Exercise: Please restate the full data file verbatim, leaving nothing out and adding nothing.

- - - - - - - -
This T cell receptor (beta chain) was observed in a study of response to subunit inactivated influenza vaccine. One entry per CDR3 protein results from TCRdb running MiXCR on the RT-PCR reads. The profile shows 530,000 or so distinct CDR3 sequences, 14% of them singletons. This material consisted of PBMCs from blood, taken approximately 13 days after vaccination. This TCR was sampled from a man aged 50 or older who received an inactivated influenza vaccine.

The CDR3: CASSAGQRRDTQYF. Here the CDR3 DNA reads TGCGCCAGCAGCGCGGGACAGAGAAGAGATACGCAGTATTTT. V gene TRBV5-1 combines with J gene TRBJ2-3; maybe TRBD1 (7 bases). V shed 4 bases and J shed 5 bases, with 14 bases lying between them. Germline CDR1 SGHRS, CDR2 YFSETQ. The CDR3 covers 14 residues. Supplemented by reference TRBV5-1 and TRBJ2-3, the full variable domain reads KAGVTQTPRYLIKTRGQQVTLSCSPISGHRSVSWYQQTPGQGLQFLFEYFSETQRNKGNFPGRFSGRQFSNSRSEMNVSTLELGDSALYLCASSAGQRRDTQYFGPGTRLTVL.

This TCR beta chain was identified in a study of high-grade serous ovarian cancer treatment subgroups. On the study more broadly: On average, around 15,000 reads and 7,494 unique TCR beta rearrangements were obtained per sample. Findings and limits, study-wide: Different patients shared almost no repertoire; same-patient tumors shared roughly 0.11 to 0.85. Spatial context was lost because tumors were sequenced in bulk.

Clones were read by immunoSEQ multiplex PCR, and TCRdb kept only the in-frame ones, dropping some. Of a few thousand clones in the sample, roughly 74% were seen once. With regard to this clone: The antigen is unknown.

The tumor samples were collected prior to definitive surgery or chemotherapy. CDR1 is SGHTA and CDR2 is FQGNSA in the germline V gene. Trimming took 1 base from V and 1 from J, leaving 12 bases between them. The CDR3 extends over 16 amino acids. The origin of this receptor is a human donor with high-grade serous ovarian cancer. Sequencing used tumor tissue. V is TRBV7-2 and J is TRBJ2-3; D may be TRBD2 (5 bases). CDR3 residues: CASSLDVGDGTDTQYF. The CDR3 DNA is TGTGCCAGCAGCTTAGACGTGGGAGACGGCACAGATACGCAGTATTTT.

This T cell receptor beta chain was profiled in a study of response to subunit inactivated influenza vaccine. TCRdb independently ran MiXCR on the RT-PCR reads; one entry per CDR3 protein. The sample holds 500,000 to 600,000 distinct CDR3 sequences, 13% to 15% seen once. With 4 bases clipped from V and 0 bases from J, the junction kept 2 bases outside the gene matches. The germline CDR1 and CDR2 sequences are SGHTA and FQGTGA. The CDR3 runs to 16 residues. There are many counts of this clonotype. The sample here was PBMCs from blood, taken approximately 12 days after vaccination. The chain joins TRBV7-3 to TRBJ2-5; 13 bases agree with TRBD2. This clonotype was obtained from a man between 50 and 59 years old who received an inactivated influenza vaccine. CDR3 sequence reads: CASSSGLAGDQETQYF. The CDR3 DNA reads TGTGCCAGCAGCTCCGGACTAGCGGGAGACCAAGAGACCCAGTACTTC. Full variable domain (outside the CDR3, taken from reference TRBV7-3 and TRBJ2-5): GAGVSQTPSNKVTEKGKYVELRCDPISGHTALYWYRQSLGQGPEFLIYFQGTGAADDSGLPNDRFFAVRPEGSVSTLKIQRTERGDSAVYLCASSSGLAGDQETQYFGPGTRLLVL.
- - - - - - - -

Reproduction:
This T cell receptor (beta chain) was observed in a study of response to subunit inactivated influenza vaccine. One entry per CDR3 protein results from TCRdb running MiXCR on the RT-PCR reads. The profile shows 530,000 or so distinct CDR3 sequences, 14% of them singletons. This material consisted of PBMCs from blood, taken approximately 13 days after vaccination. This TCR was sampled from a man aged 50 or older who received an inactivated influenza vaccine.

The CDR3: CASSAGQRRDTQYF. Here the CDR3 DNA reads TGCGCCAGCAGCGCGGGACAGAGAAGAGATACGCAGTATTTT. V gene TRBV5-1 combines with J gene TRBJ2-3; maybe TRBD1 (7 bases). V shed 4 bases and J shed 5 bases, with 14 bases lying between them. Germline CDR1 SGHRS, CDR2 YFSETQ. The CDR3 covers 14 residues. Supplemented by reference TRBV5-1 and TRBJ2-3, the full variable domain reads KAGVTQTPRYLIKTRGQQVTLSCSPISGHRSVSWYQQTPGQGLQFLFEYFSETQRNKGNFPGRFSGRQFSNSRSEMNVSTLELGDSALYLCASSAGQRRDTQYFGPGTRLTVL.

This TCR beta chain was identified in a study of high-grade serous ovarian cancer treatment subgroups. On the study more broadly: On average, around 15,000 reads and 7,494 unique TCR beta rearrangements were obtained per sample. Findings and limits, study-wide: Different patients shared almost no repertoire; same-patient tumors shared roughly 0.11 to 0.85. Spatial context was lost because tumors were sequenced in bulk.

Clones were read by immunoSEQ multiplex PCR, and TCRdb kept only the in-frame ones, dropping some. Of a few thousand clones in the sample, roughly 74% were seen once. With regard to this clone: The antigen is unknown.

The tumor samples were collected prior to definitive surgery or chemotherapy. CDR1 is SGHTA and CDR2 is FQGNSA in the germline V gene. Trimming took 1 base from V and 1 from J, leaving 12 bases between them. The CDR3 extends over 16 amino acids. The origin of this receptor is a human donor with high-grade serous ovarian cancer. Sequencing used tumor tissue. V is TRBV7-2 and J is TRBJ2-3; D may be TRBD2 (5 bases). CDR3 residues: CASSLDVGDGTDTQYF. The CDR3 DNA is TGTGCCAGCAGCTTAGACGTGGGAGACGGCACAGATACGCAGTATTTT.

This T cell receptor beta chain was profiled in a study of response to subunit inactivated influenza vaccine. TCRdb independently ran MiXCR on the RT-PCR reads; one entry per CDR3 protein. The sample holds 500,000 to 600,000 distinct CDR3 sequences, 13% to 15% seen once. With 4 bases clipped from V and 0 bases from J, the junction kept 2 bases outside the gene matches. The germline CDR1 and CDR2 sequences are SGHTA and FQGTGA. The CDR3 runs to 16 residues. There are many counts of this clonotype. The sample here was PBMCs from blood, taken approximately 12 days after vaccination. The chain joins TRBV7-3 to TRBJ2-5; 13 bases agree with TRBD2. This clonotype was obtained from a man between 50 and 59 years old who received an inactivated influenza vaccine. CDR3 sequence reads: CASSSGLAGDQETQYF. The CDR3 DNA reads TGTGCCAGCAGCTCCGGACTAGCGGGAGACCAAGAGACCCAGTACTTC. Full variable domain (outside the CDR3, taken from reference TRBV7-3 and TRBJ2-5): GAGVSQTPSNKVTEKGKYVELRCDPISGHTALYWYRQSLGQGPEFLIYFQGTGAADDSGLPNDRFFAVRPEGSVSTLKIQRTERGDSAVYLCASSSGLAGDQETQYFGPGTRLLVL.